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Record Number


PROSEA Handbook Number

12(2): Medicinal and poisonous plants 2


Acanthus ilicifolius L.

This article should be read together with the article on the genus: Acanthus in the Handbook volume indicated above in this database.


Sp. pl. 2: 639 (1753).


Acanthus volubilis Wallich (1831).

Vernacular Names

Sea holly (En). Indonesia: jeruju (Sumatra), daruju (Javanese). Malaysia: jeruju, jeruju puteh (Peninsular). Philippines: daguari, diluariu (Tagalog), kasumba (Iloko). Papua New Guinea: kikia (Kavataria, Trobriand Island, Milne Bay Province). Thailand: kaem mo (peninsular), cha kreng (central), ngueak plaamo namngoen (general). Vietnam: [oo] r[oo], n[uw][ows]c, l[ax]o th[uwr] c[aa]n.


Distributed from South India and Sri Lanka to Indo-China, Indonesia, the Philippines and northern Australia, but rather scarce in Malaysia.


The aerial parts of Acanthus ilicifolius are used as a poultice on wounds, and together with ginger, they are ground and put on sore legs, while a porridge from them is taken for bowel complaints. In Indonesia, a poultice of the leaves may be applied to treat rheumatic pain, or as an emollient. In Thailand, the stem and leaves are also used to promote longevity. In Papua New Guinea the leaves, crushed in water, are drunk to facilitate delivery. The solution can also be drunk before an operation.


A stout, erect or reclining shrub, up to 1.5 m tall, scarcely branched, glabrous, with adventitious aerial roots; leaves oblong, 6.5—11 cm x 4—6 cm; spike up to 16.5 cm long, dense or interrupted, bracts lanceolate, 10 mm long, bracteoles in 2 pairs, oblong-lanceolate, up to 1.5 cm long, calyx lobes obovate-oblong, ciliolate, corolla lobe obovate, 3 cm x 2.5 cm, pale to bright blue, corolla tube white. Acanthus ilicifolius is gregarious and very common along banks of estuaries and lagoons, and in marshy land and mangroves close to the seashore. It is rarely found inland.


Acanthus ilicifolius L. - 1, flowering stem; 2, corolla with stamens and pistil; 3, pistil; 4, ovary in longitudinal section; 5, fruit; 6, seeds

Selected Sources

[135] Burkill, I.H., 1966. A dictionary of the economic products of the Malay Peninsula. Revised reprint. 2 volumes. Ministry of Agriculture and Co-operatives, Kuala Lumpur, Malaysia. Vol. 1 (A—H) pp. 1—1240, Vol. 2 (I—Z) pp. 1241—2444.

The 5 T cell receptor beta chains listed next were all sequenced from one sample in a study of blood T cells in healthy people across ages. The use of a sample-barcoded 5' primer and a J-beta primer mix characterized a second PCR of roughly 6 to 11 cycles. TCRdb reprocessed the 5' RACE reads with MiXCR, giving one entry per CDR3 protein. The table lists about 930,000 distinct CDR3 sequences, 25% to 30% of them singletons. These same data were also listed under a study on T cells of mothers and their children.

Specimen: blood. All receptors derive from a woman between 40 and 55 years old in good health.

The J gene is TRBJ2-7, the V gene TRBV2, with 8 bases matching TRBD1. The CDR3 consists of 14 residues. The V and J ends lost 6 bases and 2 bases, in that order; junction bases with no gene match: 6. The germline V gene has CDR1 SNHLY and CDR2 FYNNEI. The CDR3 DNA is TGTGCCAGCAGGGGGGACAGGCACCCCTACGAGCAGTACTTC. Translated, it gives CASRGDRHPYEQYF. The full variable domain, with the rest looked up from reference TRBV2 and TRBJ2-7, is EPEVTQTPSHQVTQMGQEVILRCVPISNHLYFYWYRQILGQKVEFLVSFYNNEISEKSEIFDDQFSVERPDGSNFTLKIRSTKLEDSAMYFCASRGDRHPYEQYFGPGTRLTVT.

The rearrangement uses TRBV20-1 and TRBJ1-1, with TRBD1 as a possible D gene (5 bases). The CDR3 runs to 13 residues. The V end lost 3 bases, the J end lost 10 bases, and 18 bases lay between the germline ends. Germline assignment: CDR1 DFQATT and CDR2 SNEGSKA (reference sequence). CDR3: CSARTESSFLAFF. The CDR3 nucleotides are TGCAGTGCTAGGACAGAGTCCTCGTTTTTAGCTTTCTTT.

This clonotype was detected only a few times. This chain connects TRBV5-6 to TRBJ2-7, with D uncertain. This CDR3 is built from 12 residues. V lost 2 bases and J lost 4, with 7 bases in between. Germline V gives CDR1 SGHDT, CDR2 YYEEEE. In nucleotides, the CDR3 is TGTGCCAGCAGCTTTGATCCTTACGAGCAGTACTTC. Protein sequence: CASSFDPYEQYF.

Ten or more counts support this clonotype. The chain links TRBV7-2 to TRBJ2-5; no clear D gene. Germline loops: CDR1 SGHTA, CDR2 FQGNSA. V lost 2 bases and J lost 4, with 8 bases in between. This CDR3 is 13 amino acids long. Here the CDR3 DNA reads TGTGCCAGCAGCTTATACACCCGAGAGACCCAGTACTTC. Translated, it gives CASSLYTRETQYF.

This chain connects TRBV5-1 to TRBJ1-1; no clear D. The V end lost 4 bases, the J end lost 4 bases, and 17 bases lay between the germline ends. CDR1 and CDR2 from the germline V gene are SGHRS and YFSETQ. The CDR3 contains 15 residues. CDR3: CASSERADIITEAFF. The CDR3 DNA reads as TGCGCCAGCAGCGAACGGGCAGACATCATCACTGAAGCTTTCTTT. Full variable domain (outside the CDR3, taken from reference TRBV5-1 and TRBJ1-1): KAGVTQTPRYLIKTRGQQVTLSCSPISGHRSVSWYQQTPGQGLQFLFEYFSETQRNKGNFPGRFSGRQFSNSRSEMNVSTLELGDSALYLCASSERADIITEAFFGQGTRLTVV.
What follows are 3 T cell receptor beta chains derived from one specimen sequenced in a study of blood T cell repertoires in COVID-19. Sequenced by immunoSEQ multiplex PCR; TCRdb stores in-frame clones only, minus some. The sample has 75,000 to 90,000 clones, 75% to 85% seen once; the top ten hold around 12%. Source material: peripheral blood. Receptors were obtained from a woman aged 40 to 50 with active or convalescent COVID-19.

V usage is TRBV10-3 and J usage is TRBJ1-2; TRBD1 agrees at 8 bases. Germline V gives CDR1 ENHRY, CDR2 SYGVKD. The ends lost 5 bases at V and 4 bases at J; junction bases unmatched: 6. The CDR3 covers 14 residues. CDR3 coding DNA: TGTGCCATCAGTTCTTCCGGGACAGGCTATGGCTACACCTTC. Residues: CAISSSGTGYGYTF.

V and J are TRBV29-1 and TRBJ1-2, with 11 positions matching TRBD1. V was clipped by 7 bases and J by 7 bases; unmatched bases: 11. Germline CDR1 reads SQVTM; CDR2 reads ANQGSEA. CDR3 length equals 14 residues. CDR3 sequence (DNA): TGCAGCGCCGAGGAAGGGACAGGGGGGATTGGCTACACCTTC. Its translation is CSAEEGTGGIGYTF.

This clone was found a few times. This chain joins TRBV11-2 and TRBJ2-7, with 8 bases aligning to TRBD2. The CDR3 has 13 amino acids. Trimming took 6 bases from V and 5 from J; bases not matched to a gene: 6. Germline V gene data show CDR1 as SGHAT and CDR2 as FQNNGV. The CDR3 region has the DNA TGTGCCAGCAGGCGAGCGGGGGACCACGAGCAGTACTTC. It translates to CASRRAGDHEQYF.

[297] Farnsworth, N.R. & Bunyapraphatsara, N. (Editors), 1992. Thai medicinal plants. Medicinal Plant Information Center, Prachachon Co., Bangkok, Thailand. 402 pp.
[407] Heyne, K., 1950. De nuttige planten van Indonesië [The useful plants of Indonesia]. 3rd Edition. 2 volumes. W. van Hoeve, 's-Gravenhage, the Netherlands/Bandung, Indonesia. 1660 + CCXLI pp.
[579] Lakshmi, M., Rajalakshmi, S., Parani, M., Anuratha, C.S. & Parida, A., 1997. Molecular phylogeny of mangroves. I. Use of molecular markers in assessing the intraspecific genetic variability in the mangrove species Acanthus ilicifolius Linn. (Acanthaceae). Theoretical and Applied Genetics 94(8): 1121—1127.
[786] Perry, L.M., 1980. Medicinal plants of East and Southeast Asia. Attributed properties and uses. MIT Press, Cambridge, Massachusetts, United States & London, United Kingdom. 620 pp.
[838] A revised handbook to the flora of Ceylon (various editors), 1980—2000. Volume 1—9. Amerind Publishing Co., New Delhi, India. Volume 10—14. A.A. Balkema, Rotterdam, the Netherlands.
[867] Saralamp, P., Chuakul, W., Temsiririrkkul, R. & Clayton, T. (Editors), 1996. Medicinal plants in Thailand. Vol. I. Department of Pharmaceutical Botany, Faculty of Pharmacy, Mahidol University, Bangkok, Thailand. 219 pp.
[962] Srivatanakuk, P. & Naka, L., 1981. Effect of Acanthus ilicifolium Linn. in treatment of leukemic mice. Cancer Journal (Thailand) 27(3): 89—93.
[1069] Wijayakusuma, H.M.H., Dalimartha, S. & Wirian, A.S., 1994. Tanaman berkhasiat obat di Indonesia [Medicinal plants in Indonesia]. Vol. 3. Pustaka Kartini, Jakarta, Indonesia. 143 pp.


H.C. Ong

Correct Citation of this Article

Ong, H.C., 2001. Acanthus ilicifolius L.. In: van Valkenburg, J.L.C.H. and Bunyapraphatsara, N. (Editors): Plant Resources of South-East Asia No 12(2): Medicinal and poisonous plants 2. PROSEA Foundation, Bogor, Indonesia. Database record:

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